The Country’s Most Bizarre (But Awesome) B&Bs

See recent posts by Jane Reynolds

What do you picture when you hear "bed-and-breakfast"? Cozy sitting rooms with fireplaces, garden grounds, four-poster beds, and floral bedspreads, right? Us, too. The term is defined in the dictionary as "a guest house or small hotel offering sleeping accommodations and a morning meal," so it makes sense that an image of a quintessential New England inn comes to mind. But we've found five properties across the country that may be true, authentic B&Bs, offering rates inclusive of breakfast and lodging, but couldn't be more different from the picture you'd conjure up of a traditional bed-and-breakfast. From a California retreat that delivers breakfast via an elephant, to a Key West escape where you can be clothing-free while you're noshing on your free breakfast, here are the five most bizarre, but still awesome, B&Bs in the U.S.

1. Vision Quest Safari Bed & Breakfast; Salinas, CA

This distinctive, budget-friendly bed-and-breakfast is situated on a ranch that formerly housed wild animals used in the film industry. The eight-room property is in the process of transitioning to a wild-animal habitat, and guests are allowed to view and interact with the animals. A major attraction is the continental breakfast delivered to bungalows daily by staff — and an elephant. Guests should be aware that the bungalows are basically tents with wood floors, but they’re clean and have TVs, DVD players, showers, mini-fridges, and coffeemakers. Decor is animal-themed and kitschy.

2. Out 'n' About Treehouse Treesort; Cave Junction, OR

As the name suggests, the three-pearl Out ‘n’ About Treehouse Treesort is a forested playground comprised of 15 tree houses in a beautiful wooded area of southern Oregon. The tree houses range in size, sleeping from two to four people, and all are rustic and simply furnished. Some have their own kitchenettes and en-suite bathrooms. There’s also an on-site zip-line course, and other features include a common kitchen where guests can prepare basic meals, a fire pit area, and a cozy lodge where the free breakfast is served every morning.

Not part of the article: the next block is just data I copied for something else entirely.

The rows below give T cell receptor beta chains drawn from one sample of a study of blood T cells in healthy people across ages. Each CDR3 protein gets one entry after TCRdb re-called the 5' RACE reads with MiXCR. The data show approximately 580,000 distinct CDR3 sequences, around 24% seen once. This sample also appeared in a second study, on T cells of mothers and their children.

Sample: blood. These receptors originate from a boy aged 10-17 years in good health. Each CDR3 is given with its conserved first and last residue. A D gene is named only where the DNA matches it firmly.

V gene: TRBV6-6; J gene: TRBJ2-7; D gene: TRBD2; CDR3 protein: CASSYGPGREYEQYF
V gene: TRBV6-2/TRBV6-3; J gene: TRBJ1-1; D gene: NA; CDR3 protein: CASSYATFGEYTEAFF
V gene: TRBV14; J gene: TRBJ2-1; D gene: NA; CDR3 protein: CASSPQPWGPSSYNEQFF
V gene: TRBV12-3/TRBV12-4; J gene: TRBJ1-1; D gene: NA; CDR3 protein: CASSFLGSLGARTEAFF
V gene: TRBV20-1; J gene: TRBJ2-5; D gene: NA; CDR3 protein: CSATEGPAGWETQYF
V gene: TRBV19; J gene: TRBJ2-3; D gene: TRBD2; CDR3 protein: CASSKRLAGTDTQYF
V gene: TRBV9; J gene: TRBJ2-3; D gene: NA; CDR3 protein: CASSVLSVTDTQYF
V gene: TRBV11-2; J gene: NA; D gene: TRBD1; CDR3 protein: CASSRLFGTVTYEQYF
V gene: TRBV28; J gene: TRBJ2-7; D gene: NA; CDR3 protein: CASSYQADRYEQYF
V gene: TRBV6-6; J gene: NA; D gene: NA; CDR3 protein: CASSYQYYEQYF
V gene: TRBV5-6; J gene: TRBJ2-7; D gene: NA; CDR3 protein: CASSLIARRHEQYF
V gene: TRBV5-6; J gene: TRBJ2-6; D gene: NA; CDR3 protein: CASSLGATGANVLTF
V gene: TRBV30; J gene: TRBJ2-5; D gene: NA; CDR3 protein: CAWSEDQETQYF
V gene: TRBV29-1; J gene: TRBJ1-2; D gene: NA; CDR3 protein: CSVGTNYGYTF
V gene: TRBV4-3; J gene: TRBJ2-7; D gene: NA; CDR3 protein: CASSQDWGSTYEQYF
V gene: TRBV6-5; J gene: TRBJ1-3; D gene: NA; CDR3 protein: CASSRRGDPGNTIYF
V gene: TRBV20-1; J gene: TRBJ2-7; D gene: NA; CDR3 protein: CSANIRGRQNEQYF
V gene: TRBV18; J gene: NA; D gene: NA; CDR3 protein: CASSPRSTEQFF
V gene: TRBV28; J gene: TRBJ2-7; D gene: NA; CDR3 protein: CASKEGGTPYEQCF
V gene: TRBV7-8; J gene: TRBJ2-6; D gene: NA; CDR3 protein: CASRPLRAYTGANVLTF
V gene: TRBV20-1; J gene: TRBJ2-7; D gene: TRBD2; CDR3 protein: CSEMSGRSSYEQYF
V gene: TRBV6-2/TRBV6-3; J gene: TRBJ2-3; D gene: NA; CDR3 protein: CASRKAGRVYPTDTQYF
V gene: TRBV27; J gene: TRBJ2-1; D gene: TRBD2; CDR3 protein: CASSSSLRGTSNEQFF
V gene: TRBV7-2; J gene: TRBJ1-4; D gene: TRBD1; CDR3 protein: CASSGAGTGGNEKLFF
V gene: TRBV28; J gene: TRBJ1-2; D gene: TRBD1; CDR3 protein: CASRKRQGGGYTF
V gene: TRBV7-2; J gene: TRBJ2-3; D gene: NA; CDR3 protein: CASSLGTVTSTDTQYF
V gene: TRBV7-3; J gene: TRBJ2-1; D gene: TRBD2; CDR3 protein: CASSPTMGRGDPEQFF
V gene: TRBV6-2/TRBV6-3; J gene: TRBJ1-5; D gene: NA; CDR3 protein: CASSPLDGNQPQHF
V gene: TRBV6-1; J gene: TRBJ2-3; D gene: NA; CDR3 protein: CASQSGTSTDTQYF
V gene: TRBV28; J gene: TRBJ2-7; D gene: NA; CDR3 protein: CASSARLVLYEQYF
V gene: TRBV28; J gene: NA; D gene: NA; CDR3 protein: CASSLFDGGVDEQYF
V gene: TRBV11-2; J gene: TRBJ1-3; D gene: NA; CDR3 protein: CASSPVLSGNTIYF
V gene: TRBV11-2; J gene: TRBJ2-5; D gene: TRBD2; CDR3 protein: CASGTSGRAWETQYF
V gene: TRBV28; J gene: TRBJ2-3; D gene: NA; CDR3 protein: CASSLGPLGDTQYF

3. Alexander's Guesthouse, Key West

In many ways, Alexander’s Guesthouseis your typical B&B stay. It’s a quaint, historic property with a living room-style lobby, a small pool area, free breakfast served daily, bike rentals available, and 17 attractive rooms. But this LGBT-friendly inn doesn’t have that formal, reserved vibe that many associate with a classic bed-and-breakfast; instead, Alexander’s encourages guests to let loose (with a free happy hour) and let it all hang out (at the two clothing-optional sundecks).

4. The Pitcher Inn; Warren, VT

No proper bed-and-breakfast list can exclude a mention of New England — even a list about bizarre ones! From the outside, The Pitcher Inn might appear like a typical B&B, but once inside, the quality and character of this property is revealed. All 11 rooms and suites are individually decorated according to a different theme — such as mountain, ski, or trout — and feature knickknacks and antiques that are unique to Vermont. Rooms have luxe extras: All have whirlpool tubs and radiant floor heating, and some have wood-burning fireplaces, balconies, or huge steam showers. Along with free breakfast, the inn also provides afternoon tea.

5. White Stallion Ranch, Tucson

Set on 3,000 acres, the White Stallion Ranch might be a quaint, inn-like property that serves free breakfast (along with free lunch and dinner), but it’s also a working dude ranch, with cattle and horses. Family-run for 50 years, the White Stallion looks like a movie set; in fact, it’s provided the backdrop for many. Picture desert, mountains, enormous saguaro cacti, and genuine cowboys filling its grounds. Activities include horseback riding, rodeo skills, rock climbing, and hiking for all ages and skill levels. The ranch has an authentic Western feel, from the family-style dining room to the rustic-luxe cabins.

Honorable Mention: Hotel de Glace, Quebec City

Canada’s basically the U.S., right? We had to include this property, located in our neighbor to the north, as it’s truly one-of-a-kind (or maybe two-of-a-kind). One of only two such properties in the world, the Hotel de Glace is an upper-middle-range property made entirely of ice and snow —  open only in the winter months. (This year, it closes on March 28.) Rooms and themed suites are kept between 23 and 27 degrees Fahrenheit at all times, and overnight guests are given thermal sleeping bags for extra warmth. Guests may only retire to their rooms starting at 9 p.m. and must be out by 9 a.m. the next day, when free breakfast is served. 

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